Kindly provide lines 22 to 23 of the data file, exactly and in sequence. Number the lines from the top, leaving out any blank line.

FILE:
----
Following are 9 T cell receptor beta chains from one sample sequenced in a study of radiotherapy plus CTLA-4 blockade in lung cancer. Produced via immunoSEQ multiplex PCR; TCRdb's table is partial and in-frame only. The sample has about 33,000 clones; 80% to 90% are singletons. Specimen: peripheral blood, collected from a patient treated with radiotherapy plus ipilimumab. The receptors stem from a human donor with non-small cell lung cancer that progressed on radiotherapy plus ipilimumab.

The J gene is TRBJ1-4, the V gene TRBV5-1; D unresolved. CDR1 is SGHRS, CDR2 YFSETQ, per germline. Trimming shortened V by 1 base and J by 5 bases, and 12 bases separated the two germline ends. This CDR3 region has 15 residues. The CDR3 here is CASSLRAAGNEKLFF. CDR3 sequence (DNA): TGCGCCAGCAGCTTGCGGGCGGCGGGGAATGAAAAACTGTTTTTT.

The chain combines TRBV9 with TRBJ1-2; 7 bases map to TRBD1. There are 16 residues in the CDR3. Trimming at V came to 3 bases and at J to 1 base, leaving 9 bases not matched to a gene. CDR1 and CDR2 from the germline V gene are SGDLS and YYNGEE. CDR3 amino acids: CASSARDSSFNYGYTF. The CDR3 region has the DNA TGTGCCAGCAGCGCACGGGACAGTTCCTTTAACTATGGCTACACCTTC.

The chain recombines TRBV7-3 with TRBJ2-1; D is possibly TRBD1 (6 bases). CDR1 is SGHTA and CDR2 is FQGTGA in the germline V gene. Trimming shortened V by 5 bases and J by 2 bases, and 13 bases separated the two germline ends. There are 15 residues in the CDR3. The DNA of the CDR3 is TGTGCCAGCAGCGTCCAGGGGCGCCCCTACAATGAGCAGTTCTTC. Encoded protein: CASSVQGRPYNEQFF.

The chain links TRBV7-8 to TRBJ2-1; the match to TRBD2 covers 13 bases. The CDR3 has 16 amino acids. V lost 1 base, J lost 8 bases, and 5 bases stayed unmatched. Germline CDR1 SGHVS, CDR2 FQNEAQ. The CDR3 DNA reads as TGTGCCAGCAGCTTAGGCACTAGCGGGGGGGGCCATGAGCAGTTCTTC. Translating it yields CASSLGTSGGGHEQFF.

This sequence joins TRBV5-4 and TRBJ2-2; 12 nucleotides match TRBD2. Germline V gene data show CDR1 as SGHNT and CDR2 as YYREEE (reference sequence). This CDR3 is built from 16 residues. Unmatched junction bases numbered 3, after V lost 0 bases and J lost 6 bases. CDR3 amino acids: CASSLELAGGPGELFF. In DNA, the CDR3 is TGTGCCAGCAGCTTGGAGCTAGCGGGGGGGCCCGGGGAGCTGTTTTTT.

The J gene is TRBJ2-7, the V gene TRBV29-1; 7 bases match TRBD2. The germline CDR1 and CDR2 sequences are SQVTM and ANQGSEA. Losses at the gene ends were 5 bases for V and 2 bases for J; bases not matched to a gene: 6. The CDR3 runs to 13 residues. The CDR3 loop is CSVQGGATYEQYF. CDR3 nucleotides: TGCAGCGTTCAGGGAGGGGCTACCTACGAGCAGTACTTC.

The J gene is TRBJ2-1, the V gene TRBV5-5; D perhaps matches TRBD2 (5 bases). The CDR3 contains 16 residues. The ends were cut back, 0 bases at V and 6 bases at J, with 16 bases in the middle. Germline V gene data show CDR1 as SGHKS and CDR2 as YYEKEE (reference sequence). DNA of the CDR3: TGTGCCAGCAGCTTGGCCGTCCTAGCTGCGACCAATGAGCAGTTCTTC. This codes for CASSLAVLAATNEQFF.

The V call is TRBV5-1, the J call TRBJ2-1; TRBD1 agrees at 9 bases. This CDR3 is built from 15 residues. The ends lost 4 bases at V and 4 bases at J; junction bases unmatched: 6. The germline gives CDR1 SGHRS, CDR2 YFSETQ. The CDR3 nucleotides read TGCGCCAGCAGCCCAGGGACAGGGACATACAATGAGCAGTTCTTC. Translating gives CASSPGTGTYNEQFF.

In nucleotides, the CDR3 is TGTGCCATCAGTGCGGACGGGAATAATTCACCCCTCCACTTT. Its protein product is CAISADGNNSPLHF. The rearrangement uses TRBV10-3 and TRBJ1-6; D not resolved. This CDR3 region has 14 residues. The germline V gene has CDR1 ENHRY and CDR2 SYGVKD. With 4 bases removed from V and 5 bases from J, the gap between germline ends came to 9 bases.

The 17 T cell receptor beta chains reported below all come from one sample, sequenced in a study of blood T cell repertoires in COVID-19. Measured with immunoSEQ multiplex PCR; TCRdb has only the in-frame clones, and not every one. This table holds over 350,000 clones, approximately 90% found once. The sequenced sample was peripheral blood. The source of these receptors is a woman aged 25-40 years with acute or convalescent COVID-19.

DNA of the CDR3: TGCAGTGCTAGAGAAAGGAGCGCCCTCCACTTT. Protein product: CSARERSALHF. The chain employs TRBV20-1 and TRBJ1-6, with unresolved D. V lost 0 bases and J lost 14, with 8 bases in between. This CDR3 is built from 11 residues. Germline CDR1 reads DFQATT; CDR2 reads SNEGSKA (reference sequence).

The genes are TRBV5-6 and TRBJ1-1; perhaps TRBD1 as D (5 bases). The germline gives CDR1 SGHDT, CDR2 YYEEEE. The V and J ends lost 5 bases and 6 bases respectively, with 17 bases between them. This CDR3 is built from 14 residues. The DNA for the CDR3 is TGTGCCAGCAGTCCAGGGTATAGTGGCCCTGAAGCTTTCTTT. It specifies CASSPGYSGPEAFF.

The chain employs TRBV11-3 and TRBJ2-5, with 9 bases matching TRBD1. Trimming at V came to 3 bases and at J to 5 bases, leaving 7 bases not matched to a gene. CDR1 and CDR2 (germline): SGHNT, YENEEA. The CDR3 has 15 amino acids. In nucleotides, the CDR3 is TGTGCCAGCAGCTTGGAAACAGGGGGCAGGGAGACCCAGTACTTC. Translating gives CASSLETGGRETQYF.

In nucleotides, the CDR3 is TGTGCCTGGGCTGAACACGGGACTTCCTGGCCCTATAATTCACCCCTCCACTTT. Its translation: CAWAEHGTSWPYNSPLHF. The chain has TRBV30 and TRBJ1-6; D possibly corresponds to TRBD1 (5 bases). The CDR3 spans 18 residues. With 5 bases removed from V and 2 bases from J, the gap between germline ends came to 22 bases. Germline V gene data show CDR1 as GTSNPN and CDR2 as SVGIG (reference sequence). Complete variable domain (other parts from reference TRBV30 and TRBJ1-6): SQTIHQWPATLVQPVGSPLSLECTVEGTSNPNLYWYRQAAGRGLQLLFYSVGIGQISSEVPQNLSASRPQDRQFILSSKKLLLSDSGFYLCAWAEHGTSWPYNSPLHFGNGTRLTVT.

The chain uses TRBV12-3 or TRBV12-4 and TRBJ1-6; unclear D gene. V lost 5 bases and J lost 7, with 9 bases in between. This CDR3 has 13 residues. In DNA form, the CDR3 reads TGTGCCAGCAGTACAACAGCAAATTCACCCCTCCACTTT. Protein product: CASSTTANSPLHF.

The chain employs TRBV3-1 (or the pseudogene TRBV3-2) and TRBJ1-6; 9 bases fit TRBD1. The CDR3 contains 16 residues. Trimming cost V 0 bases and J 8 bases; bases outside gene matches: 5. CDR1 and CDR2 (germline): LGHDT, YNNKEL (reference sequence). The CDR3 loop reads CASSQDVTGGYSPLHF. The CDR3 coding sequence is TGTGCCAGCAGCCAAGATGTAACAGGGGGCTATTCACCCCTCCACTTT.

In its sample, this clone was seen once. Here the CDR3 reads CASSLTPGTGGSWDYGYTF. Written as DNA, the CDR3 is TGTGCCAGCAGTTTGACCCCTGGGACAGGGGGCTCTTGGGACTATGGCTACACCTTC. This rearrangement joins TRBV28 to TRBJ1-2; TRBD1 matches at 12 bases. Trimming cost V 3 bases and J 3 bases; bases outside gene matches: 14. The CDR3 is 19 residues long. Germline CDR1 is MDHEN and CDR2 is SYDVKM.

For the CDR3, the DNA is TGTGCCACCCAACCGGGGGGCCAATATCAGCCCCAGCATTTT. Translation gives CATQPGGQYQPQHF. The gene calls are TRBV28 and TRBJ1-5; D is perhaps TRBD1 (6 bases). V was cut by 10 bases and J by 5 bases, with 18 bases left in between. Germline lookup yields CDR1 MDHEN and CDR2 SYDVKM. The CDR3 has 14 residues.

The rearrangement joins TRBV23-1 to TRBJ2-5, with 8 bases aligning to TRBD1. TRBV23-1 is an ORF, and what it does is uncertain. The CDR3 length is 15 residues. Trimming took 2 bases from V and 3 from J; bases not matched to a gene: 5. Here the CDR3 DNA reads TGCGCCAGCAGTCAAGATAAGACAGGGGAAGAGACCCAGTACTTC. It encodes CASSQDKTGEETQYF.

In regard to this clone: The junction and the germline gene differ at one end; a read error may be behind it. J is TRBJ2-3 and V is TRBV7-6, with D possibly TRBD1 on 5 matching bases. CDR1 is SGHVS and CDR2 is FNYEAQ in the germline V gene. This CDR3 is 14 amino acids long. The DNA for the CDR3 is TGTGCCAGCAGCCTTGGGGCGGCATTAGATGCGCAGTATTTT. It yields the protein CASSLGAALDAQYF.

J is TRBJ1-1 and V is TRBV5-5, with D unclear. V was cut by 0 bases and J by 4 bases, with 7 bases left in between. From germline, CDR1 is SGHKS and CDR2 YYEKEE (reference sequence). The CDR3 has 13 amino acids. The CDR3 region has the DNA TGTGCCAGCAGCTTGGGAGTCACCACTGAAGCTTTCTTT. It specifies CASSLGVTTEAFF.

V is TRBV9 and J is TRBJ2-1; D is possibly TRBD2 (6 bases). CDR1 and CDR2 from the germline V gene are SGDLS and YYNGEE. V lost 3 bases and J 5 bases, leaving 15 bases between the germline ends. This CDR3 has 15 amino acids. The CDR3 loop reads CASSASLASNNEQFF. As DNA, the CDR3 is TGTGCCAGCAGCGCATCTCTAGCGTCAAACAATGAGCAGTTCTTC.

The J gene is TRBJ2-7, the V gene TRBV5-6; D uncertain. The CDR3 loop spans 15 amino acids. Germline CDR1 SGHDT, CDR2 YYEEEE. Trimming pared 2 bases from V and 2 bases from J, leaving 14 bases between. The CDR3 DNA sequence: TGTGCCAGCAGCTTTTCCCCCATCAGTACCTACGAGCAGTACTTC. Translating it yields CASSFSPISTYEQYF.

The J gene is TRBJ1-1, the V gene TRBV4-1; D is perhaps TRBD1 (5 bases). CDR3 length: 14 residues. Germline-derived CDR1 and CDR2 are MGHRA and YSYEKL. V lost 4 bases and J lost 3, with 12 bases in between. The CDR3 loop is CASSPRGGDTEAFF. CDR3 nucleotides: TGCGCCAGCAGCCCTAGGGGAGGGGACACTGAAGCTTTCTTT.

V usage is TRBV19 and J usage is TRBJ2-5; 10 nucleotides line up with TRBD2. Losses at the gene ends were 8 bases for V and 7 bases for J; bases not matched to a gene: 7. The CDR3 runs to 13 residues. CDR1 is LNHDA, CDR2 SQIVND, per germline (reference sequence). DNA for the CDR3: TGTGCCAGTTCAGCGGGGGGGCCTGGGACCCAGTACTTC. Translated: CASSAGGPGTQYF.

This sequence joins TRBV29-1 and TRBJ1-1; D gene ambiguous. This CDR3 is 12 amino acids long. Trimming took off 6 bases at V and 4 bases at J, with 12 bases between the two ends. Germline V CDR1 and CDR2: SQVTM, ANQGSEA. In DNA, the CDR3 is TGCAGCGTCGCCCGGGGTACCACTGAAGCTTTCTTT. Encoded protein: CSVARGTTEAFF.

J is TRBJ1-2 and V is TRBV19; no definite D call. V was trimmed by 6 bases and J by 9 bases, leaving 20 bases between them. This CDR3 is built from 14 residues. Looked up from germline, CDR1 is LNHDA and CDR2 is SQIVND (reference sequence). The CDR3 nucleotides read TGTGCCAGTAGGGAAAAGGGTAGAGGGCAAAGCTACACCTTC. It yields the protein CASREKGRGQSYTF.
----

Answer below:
J is TRBJ1-1 and V is TRBV5-5, with D unclear. V was cut by 0 bases and J by 4 bases, with 7 bases left in between. From germline, CDR1 is SGHKS and CDR2 YYEKEE (reference sequence). The CDR3 has 13 amino acids. The CDR3 region has the DNA TGTGCCAGCAGCTTGGGAGTCACCACTGAAGCTTTCTTT. It specifies CASSLGVTTEAFF.

V is TRBV9 and J is TRBJ2-1; D is possibly TRBD2 (6 bases). CDR1 and CDR2 from the germline V gene are SGDLS and YYNGEE. V lost 3 bases and J 5 bases, leaving 15 bases between the germline ends. This CDR3 has 15 amino acids. The CDR3 loop reads CASSASLASNNEQFF. As DNA, the CDR3 is TGTGCCAGCAGCGCATCTCTAGCGTCAAACAATGAGCAGTTCTTC.